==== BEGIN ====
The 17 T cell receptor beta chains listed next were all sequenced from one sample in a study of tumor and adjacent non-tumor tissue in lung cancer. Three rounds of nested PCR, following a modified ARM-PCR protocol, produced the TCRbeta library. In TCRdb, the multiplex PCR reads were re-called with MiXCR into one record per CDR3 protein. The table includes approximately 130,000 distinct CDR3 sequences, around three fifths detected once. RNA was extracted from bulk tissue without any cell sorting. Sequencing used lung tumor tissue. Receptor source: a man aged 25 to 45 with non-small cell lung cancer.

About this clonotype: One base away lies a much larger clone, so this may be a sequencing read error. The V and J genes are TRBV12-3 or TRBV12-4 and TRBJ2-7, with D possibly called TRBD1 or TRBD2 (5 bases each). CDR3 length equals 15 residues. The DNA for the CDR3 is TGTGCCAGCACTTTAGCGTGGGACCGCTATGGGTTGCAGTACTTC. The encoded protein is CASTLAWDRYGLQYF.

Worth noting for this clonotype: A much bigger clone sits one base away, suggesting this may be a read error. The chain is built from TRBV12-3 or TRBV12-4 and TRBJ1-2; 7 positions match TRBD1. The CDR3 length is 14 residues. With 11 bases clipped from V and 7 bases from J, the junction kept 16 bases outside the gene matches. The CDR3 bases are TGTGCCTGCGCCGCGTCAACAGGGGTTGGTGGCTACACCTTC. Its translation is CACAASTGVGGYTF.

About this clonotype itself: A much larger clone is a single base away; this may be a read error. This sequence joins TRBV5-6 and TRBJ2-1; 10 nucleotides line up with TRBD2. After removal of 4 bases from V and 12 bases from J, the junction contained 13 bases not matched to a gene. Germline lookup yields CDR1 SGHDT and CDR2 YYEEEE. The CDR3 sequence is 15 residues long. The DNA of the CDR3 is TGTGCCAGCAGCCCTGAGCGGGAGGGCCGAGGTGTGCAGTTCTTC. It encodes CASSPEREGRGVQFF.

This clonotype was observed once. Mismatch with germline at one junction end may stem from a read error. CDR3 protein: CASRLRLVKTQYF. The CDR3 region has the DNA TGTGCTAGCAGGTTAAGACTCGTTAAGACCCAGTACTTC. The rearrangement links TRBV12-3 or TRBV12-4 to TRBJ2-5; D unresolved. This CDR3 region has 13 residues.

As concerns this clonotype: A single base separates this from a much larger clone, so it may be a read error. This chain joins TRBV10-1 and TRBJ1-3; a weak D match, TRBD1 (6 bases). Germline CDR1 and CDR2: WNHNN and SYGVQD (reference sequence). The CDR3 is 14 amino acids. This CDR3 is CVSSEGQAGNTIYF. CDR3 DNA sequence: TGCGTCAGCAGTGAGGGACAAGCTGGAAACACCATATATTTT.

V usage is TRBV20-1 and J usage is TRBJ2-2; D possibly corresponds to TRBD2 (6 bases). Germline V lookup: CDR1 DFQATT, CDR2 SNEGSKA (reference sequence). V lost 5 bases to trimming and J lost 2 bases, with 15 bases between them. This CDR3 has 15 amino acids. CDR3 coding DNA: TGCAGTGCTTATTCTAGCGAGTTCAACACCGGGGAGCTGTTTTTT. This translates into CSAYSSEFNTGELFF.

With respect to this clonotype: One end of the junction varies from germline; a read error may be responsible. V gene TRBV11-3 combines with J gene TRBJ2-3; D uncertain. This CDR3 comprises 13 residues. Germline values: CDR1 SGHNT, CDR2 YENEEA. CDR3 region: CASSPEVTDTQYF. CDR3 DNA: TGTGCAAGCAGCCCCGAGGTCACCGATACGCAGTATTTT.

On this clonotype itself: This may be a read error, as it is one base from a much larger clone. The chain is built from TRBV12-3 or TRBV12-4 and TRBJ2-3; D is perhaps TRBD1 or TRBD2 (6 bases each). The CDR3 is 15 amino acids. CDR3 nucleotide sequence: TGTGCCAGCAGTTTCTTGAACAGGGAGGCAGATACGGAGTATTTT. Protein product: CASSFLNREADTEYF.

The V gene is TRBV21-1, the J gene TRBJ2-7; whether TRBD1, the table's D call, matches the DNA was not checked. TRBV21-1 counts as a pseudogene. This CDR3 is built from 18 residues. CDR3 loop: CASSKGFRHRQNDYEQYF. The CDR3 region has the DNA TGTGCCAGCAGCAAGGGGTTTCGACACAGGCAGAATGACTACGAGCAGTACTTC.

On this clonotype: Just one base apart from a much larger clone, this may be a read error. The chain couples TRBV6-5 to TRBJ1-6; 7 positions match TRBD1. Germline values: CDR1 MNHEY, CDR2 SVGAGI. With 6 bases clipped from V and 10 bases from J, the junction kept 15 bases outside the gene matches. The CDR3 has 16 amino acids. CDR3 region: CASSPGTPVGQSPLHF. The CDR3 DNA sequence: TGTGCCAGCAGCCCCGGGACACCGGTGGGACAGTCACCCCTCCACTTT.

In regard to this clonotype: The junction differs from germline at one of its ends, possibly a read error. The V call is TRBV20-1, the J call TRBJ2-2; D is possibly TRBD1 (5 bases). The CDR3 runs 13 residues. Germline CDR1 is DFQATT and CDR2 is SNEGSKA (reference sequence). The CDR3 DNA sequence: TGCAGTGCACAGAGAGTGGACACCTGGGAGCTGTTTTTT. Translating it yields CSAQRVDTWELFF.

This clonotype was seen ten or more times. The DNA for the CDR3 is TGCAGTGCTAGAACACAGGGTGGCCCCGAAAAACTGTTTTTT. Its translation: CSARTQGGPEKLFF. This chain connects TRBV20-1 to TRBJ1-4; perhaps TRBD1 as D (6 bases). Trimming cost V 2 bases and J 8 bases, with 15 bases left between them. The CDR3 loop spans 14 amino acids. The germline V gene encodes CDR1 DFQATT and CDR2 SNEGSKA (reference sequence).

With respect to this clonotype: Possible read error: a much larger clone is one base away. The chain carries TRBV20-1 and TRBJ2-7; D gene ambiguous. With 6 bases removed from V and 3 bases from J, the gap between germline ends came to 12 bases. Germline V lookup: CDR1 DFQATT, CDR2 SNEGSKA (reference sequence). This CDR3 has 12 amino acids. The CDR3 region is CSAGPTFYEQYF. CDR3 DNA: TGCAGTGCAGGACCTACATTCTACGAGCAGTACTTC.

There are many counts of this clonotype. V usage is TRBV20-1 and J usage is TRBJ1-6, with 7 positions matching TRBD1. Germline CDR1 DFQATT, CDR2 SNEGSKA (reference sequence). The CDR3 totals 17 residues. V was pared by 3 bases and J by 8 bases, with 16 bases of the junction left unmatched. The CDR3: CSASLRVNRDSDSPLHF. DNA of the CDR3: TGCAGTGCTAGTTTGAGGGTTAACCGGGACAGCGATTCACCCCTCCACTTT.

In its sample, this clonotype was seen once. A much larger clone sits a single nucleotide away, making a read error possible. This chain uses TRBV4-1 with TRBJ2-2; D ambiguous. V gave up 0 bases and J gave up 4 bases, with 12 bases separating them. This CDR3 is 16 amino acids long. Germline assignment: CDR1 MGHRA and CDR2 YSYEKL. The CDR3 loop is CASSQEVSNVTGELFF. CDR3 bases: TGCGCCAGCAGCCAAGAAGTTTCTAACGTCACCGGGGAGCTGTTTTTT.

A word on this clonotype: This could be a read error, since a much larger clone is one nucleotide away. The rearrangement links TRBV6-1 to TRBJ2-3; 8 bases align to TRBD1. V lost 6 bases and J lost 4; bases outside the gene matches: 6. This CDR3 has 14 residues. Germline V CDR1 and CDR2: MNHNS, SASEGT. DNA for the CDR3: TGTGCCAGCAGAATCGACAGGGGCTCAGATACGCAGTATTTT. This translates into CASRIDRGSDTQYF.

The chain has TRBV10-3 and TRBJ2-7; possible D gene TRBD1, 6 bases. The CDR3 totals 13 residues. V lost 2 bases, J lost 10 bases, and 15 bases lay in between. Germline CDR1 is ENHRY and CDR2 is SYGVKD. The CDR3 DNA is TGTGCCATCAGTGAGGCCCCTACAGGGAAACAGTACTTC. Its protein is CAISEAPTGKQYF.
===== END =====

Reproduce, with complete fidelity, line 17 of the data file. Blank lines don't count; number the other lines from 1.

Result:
A word on this clonotype: This could be a read error, since a much larger clone is one nucleotide away. The rearrangement links TRBV6-1 to TRBJ2-3; 8 bases align to TRBD1. V lost 6 bases and J lost 4; bases outside the gene matches: 6. This CDR3 has 14 residues. Germline V CDR1 and CDR2: MNHNS, SASEGT. DNA for the CDR3: TGTGCCAGCAGAATCGACAGGGGCTCAGATACGCAGTATTTT. This translates into CASRIDRGSDTQYF.